Cloud Computing: Safe for Healthcare
July 5, 2017
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“By 2020, cloud will be where secure and trusted IT services live, due in large part to the proliferation of cloud-based encryption, threat analytics, behavior analytics, blockchain, and compliance services.”
IDC “Cloud Evolves to Cloud 2.0”
Healthcare has traditionally been slow to embrace models used in other business settings. The industry was relatively late to the table for big data, marketing analytics, and now, cloud computing. There are a number of reasons why this has occurred:
Increasingly, healthcare providers understand that healthcare is not only about the mission to provide quality healthcare but also, it’s about running the business of medicine.
This is why the promise of cloud computing is so important to the organizations. Cloud computing has moved past the toddler phase into more mature, stable, and secure frameworks that offer hospitals an affordable, scalable option for data storage. IoT sensors allow hospitals the flexibility to safely monitor patients while at home, with the cloud as a conduit for important patient data.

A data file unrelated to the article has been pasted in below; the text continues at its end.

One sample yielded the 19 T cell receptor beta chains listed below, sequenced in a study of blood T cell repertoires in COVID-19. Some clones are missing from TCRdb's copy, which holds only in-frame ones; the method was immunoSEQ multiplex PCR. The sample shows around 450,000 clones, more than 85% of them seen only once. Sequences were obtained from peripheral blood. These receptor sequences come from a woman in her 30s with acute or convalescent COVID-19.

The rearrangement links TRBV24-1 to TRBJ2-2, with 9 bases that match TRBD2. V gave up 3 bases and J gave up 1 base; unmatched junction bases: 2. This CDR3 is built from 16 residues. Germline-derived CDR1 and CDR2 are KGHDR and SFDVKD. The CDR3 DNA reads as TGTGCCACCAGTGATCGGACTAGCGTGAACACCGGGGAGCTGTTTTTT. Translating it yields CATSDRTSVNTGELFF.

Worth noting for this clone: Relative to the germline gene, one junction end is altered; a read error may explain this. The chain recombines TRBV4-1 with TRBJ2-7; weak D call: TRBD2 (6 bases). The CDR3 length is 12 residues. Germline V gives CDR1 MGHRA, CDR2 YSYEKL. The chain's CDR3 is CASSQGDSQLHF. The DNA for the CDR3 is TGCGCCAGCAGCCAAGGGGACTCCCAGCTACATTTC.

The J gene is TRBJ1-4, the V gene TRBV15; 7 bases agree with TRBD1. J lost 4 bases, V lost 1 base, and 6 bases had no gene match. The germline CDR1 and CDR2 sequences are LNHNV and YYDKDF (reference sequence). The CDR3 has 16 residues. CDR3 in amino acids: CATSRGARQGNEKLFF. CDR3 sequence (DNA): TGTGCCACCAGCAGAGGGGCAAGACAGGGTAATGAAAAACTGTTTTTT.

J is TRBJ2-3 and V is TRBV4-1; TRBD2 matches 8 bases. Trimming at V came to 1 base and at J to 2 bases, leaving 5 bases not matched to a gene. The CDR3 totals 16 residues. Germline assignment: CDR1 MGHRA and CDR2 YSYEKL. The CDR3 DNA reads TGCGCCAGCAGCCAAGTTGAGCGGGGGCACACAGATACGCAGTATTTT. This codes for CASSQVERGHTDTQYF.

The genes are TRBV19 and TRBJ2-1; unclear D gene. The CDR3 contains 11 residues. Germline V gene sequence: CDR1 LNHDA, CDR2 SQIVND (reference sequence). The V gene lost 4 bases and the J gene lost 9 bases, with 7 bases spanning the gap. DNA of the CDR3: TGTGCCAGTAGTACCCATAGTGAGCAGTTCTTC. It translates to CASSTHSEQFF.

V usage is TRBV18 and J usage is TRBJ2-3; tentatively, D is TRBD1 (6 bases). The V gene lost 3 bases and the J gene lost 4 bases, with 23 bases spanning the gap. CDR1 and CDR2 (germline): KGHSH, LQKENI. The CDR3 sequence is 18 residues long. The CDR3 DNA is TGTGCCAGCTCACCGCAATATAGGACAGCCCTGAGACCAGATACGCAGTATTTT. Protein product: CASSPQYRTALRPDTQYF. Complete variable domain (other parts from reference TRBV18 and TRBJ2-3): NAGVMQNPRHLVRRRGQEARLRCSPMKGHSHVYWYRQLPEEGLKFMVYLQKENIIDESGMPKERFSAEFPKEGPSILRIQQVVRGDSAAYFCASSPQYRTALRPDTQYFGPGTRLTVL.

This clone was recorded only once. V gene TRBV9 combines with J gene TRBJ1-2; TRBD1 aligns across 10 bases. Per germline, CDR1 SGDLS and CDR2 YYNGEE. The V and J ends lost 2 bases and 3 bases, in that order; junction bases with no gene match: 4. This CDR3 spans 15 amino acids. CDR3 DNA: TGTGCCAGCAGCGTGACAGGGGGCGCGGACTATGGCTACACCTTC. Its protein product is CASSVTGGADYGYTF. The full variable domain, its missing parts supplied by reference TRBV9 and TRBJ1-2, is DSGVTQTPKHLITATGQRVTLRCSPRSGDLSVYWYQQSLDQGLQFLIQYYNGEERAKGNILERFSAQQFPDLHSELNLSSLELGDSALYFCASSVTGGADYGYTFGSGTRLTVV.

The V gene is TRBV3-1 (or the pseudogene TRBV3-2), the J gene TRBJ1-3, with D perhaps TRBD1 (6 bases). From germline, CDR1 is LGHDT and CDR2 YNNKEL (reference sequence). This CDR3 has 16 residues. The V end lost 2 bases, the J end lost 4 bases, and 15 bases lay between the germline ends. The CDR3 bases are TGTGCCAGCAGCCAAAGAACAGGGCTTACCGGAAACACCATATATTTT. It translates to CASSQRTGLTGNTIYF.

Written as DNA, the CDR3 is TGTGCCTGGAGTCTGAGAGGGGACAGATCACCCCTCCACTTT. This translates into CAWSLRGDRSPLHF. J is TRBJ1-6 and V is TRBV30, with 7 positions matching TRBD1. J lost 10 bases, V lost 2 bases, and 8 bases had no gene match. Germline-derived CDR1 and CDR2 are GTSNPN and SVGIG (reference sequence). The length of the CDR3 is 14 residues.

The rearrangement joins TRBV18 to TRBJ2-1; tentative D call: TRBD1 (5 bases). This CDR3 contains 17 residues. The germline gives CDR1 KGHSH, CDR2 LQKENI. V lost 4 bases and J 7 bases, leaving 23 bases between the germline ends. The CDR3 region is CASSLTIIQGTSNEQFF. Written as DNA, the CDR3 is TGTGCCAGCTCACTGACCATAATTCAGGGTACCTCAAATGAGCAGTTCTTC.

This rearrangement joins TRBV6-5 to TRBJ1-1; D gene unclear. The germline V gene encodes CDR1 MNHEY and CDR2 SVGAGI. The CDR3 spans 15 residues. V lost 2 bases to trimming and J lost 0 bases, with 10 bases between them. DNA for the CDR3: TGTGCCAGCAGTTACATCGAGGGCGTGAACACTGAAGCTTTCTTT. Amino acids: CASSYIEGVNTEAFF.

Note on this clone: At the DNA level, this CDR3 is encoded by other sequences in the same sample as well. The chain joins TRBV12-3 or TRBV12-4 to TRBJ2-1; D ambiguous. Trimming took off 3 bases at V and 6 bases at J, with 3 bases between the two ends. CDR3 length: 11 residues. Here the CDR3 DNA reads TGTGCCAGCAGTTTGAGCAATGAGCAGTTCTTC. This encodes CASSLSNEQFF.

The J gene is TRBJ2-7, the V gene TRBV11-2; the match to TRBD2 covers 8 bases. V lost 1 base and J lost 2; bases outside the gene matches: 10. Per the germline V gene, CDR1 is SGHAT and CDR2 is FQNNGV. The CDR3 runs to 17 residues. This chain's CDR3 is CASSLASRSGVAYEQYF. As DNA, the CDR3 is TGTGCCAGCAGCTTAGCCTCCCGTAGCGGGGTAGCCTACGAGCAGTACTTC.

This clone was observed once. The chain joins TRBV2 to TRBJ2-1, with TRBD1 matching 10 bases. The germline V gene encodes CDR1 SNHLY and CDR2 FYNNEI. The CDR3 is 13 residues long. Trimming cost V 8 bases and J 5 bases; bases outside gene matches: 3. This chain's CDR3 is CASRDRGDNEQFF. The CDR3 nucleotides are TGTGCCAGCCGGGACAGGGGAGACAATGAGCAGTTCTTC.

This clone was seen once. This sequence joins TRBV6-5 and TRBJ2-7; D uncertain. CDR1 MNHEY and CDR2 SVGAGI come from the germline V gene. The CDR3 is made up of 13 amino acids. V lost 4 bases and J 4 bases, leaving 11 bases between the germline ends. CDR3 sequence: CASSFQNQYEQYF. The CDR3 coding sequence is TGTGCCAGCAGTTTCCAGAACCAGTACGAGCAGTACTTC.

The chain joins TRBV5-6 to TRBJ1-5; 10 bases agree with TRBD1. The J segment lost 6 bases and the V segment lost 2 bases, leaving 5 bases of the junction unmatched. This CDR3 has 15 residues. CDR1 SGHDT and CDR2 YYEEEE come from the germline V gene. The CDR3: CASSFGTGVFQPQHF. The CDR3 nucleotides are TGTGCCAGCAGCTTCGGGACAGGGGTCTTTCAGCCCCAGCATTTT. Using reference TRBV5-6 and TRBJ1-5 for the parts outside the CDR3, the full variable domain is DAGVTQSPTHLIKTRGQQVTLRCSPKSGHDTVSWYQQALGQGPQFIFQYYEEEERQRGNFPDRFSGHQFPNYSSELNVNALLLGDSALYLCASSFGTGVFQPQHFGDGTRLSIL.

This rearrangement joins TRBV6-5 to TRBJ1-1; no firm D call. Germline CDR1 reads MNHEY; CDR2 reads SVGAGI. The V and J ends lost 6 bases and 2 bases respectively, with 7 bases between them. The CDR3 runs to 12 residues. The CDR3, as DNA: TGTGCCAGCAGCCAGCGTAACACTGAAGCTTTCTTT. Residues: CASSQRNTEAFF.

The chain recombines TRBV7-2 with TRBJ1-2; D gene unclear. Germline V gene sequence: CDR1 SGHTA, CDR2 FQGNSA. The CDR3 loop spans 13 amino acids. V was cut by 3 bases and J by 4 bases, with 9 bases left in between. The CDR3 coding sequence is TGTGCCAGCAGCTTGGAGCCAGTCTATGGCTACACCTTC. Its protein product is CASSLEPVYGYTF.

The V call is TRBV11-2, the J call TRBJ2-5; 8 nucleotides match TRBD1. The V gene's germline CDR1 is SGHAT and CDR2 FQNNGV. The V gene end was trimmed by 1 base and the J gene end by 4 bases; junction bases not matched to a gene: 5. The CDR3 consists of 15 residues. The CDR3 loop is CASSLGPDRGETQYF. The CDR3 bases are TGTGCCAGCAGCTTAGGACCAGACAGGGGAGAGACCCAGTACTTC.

More and more hospitals are using cloud computing models to further the mission of their facilities by providing better treatment options. At the same time, these agencies are improving their financial margins by saving money in the cloud.
Old School CMIOs versus the Cloud 2.0 Models
We know there are old school CMIOs who still feel nervous and uncertain in the cloud. They say that cloud computing interferes with true network security, and data should remain on-premise behind a firewall. If your hospital CMIO is suggesting this, your organization will rapidly fall behind. IDC predicts that by 2020 public cloud services will make up 58% of the total global business cloud expenditures of $355 billion.
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Enterprise organizations are moving to the cloud en mass; that is because cloud computing is more distributed, with stronger security in place to handle today’s cyber threats:
Glenn Weinstein of Appirio said it best in an IDG article, where he was quoted as saying, “2017 will increasingly see cloud migration as a risk mitigation strategy. Delegating industrial-strength security to major cloud providers such as Amazon and Google will be seen as safer, and more scalable, than continuing to invest in corporate network perimeter defense.”
The revolution of cloud computing has moved data beyond on-premise data centers and into the cloud. There are more cost benefits and increased flexibility for the modern day healthcare provider in the cloud. Healthcare organizations will no longer be held back by hardware limitations and will spend less money on infrastructure.
So is the cloud safe for healthcare? Evidently, most healthcare providers have gone with the evidence; an HIMSS Analytics survey shared that 83% of IT executives are using some form of cloud service today.
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